"Immigrant Blues" blends a bunch of different voices. We have the seriousness of the father and the almost childish simplicity of our speaker's question, "Am I inside you?". We have the existential concerns of our speaker and the patient, loving, totally-at-ease response of the woman.
In fact, almost half the poem is made up of either dialogue or names for the story – and those names are often in an entirely separate, academic voice. And, as we talk about more in the "Setting" section, there's not a lot in the poem aside from these voices. So we'll say it again: this is a poem of voices, and of names.
That all these voices mix together in one poem, in one story, makes us feel like "Immigration Blues" achieves a sort of assimilation. This is pretty fitting when you consider its subject matter. Even if it doesn't make its characters completely at home in their new country, it creates another sort of home for them: a space where their conversations and the names for their experiences fit together into one story. And not a new, foreign story, but one rooted in history and a long tradition of people being uprooted and resettling in another place.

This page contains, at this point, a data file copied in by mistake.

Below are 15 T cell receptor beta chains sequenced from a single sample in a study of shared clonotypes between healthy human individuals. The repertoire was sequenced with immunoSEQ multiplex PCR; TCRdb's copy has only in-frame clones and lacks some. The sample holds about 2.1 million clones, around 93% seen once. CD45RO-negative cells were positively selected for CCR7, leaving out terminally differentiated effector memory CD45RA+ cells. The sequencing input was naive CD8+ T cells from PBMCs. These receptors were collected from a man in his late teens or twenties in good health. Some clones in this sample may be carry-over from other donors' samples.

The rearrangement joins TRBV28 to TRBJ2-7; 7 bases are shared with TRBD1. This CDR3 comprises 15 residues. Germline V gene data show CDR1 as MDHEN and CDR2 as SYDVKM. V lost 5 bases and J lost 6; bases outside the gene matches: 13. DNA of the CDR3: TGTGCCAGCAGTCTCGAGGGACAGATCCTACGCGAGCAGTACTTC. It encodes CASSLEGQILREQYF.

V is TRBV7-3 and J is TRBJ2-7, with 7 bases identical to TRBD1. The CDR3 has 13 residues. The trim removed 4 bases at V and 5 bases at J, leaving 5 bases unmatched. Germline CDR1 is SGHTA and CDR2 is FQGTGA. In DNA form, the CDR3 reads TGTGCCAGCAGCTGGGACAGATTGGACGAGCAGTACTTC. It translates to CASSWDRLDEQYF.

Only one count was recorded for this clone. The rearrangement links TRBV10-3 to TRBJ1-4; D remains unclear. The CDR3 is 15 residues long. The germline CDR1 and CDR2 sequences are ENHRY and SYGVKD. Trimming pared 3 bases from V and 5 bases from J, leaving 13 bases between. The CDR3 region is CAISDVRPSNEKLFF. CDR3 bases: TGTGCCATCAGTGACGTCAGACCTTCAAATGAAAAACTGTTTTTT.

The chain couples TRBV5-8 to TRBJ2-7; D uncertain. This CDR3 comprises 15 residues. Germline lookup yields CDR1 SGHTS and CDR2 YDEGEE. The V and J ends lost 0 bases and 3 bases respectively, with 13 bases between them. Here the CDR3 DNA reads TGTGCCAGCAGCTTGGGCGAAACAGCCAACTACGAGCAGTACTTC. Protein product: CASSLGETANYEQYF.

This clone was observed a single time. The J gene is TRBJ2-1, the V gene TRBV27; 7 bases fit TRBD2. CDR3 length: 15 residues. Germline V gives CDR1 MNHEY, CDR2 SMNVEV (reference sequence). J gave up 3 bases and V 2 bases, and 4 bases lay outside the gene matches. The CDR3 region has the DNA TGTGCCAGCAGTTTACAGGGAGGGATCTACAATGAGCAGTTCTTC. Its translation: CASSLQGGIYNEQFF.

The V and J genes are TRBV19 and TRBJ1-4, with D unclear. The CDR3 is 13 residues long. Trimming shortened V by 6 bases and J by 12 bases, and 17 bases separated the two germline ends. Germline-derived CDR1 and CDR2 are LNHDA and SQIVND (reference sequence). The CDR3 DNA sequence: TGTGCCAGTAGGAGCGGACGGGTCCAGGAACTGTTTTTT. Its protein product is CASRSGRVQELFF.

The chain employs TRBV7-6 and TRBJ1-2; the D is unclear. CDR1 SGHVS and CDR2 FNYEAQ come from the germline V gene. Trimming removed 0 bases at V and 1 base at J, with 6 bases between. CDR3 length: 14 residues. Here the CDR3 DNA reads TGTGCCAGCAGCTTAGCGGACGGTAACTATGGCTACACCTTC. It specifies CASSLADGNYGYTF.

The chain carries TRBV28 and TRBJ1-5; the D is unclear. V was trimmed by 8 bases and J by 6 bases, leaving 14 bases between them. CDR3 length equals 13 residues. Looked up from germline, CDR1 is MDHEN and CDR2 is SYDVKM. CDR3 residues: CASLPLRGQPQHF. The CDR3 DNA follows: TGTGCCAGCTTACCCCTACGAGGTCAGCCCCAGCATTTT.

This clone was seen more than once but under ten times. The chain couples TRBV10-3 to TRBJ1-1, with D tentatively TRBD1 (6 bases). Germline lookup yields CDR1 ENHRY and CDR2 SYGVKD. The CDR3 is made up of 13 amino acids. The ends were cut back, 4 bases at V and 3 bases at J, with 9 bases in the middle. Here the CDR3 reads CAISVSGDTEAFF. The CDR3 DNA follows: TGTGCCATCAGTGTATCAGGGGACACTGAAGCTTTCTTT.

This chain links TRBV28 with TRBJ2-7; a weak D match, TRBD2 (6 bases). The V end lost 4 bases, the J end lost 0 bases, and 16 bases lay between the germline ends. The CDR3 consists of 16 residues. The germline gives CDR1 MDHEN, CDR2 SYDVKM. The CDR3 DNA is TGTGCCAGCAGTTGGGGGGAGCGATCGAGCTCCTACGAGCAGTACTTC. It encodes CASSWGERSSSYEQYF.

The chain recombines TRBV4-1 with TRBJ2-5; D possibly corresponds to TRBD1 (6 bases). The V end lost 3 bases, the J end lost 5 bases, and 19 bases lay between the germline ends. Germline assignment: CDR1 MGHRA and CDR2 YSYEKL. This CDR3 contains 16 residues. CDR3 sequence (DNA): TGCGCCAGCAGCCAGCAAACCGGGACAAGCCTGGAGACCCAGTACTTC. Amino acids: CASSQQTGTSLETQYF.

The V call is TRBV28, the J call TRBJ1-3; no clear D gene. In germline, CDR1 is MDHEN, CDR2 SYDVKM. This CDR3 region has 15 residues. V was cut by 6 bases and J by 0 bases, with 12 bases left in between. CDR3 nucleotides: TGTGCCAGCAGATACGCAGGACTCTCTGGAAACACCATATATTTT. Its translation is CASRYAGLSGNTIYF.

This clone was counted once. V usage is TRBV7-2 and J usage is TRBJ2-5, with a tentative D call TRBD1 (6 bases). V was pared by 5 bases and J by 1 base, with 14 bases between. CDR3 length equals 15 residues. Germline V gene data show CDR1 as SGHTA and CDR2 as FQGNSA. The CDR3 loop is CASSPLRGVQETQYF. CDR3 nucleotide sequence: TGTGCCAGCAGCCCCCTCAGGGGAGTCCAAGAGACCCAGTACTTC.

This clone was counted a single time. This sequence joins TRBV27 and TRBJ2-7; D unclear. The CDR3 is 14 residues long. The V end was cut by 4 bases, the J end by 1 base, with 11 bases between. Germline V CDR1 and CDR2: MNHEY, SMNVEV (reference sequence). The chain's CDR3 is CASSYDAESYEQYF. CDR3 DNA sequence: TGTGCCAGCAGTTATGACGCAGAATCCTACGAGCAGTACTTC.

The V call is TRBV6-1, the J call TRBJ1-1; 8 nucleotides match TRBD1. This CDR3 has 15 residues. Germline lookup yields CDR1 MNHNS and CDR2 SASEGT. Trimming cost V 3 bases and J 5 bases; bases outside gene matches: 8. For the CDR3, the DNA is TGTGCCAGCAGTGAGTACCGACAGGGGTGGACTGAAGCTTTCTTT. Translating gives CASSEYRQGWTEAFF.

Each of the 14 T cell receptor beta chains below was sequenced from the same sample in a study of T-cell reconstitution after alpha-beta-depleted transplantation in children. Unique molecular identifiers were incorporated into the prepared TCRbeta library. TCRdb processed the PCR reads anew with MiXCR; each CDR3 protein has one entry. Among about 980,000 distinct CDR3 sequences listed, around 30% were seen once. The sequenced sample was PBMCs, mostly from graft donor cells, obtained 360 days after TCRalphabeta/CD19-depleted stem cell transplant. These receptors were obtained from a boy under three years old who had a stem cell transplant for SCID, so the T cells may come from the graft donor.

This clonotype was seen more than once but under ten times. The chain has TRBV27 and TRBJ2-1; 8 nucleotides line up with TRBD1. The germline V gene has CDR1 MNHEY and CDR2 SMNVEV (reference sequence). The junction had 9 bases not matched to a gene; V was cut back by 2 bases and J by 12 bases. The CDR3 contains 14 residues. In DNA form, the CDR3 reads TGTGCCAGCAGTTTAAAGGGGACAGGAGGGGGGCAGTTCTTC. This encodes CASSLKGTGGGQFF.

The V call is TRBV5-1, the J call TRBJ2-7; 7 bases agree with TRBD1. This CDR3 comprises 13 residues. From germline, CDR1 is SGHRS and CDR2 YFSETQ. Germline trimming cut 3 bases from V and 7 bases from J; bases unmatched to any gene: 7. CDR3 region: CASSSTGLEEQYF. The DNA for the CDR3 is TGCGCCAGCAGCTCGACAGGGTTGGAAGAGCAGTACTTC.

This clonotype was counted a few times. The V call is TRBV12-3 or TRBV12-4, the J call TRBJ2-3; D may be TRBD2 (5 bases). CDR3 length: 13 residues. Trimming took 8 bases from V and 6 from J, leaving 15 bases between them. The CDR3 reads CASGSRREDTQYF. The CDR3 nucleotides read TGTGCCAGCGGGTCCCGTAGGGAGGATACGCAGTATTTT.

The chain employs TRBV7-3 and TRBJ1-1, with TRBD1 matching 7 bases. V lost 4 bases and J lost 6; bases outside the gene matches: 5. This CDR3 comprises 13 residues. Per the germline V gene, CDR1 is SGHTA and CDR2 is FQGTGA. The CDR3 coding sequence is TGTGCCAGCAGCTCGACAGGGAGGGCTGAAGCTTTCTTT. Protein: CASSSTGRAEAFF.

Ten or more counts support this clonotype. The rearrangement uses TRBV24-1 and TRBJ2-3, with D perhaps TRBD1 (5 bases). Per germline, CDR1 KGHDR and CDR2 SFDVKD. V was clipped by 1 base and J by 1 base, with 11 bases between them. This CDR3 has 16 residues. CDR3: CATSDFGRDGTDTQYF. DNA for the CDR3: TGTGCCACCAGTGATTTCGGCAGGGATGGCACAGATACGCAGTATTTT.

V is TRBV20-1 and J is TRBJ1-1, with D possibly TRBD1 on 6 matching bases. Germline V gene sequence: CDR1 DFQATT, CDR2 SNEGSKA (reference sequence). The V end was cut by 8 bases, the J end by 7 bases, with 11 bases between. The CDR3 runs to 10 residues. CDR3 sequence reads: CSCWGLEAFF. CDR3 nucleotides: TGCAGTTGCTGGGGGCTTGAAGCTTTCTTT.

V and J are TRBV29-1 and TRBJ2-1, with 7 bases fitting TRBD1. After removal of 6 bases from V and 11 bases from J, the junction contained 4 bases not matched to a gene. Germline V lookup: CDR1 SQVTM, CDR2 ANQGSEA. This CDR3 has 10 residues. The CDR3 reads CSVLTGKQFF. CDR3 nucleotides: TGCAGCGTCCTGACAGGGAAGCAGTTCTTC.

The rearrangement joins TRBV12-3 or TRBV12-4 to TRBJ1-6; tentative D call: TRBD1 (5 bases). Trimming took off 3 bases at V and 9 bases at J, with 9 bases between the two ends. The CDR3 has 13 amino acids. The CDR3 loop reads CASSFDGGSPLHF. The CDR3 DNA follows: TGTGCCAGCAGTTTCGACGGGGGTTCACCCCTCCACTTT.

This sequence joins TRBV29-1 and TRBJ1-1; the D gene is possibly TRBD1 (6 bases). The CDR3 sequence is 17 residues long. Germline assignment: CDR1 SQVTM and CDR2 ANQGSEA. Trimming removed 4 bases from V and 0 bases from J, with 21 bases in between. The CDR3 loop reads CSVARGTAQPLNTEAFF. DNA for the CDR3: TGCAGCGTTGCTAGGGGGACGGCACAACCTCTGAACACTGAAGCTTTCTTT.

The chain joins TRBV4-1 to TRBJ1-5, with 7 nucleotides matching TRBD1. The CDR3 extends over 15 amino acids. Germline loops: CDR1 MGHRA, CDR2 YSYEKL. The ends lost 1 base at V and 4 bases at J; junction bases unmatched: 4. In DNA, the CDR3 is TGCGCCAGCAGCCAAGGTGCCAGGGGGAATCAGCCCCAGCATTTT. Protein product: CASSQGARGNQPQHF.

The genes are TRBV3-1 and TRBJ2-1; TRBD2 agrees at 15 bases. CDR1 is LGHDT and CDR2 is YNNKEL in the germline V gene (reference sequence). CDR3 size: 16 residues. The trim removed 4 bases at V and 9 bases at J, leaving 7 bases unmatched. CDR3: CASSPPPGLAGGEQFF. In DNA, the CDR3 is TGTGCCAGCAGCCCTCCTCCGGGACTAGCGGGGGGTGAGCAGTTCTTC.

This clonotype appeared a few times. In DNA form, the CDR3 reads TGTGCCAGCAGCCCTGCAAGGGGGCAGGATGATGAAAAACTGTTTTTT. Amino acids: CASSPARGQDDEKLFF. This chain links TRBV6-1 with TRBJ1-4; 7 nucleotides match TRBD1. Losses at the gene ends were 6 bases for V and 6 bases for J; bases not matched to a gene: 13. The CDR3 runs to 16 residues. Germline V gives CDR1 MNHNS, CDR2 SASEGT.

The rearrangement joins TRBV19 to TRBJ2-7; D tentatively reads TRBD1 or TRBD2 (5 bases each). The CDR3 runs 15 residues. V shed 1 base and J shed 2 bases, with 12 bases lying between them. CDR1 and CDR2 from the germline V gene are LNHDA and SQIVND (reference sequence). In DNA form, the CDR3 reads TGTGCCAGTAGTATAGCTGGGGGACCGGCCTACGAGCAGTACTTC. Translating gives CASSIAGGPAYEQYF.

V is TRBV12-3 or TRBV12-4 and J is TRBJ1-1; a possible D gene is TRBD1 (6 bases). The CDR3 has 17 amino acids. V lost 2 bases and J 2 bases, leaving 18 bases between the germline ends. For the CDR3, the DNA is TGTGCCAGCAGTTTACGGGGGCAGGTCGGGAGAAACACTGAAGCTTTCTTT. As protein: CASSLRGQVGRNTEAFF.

Part of the way Lee achieves this awesome assimilation is through repetition. Check out our "Form and Meter" section for the inside scoop on the repetition of whole phrases. Here we'll stick to the small stuff, like the repetition of sounds.
Here and there, this poem has a sprinkling of assonance, or repeated vowel sounds, and alliteration, or repeated consonants. Lee doesn't hit you over the head with it; he's much more subtle than that. Take, for example, the third stanza:
The same old story from yesterday morning
about me and my son. (6-7)
First, there's the repeated vowel sound of "story" and "morning," which rolls right off the tongue like a song. Then, there are the repeated "s" sounds – "same," "story," and "son" – which tie the two lines together. He uses similar techniques at other spots along the way. Can you spot them? Do they change the way you read the poem?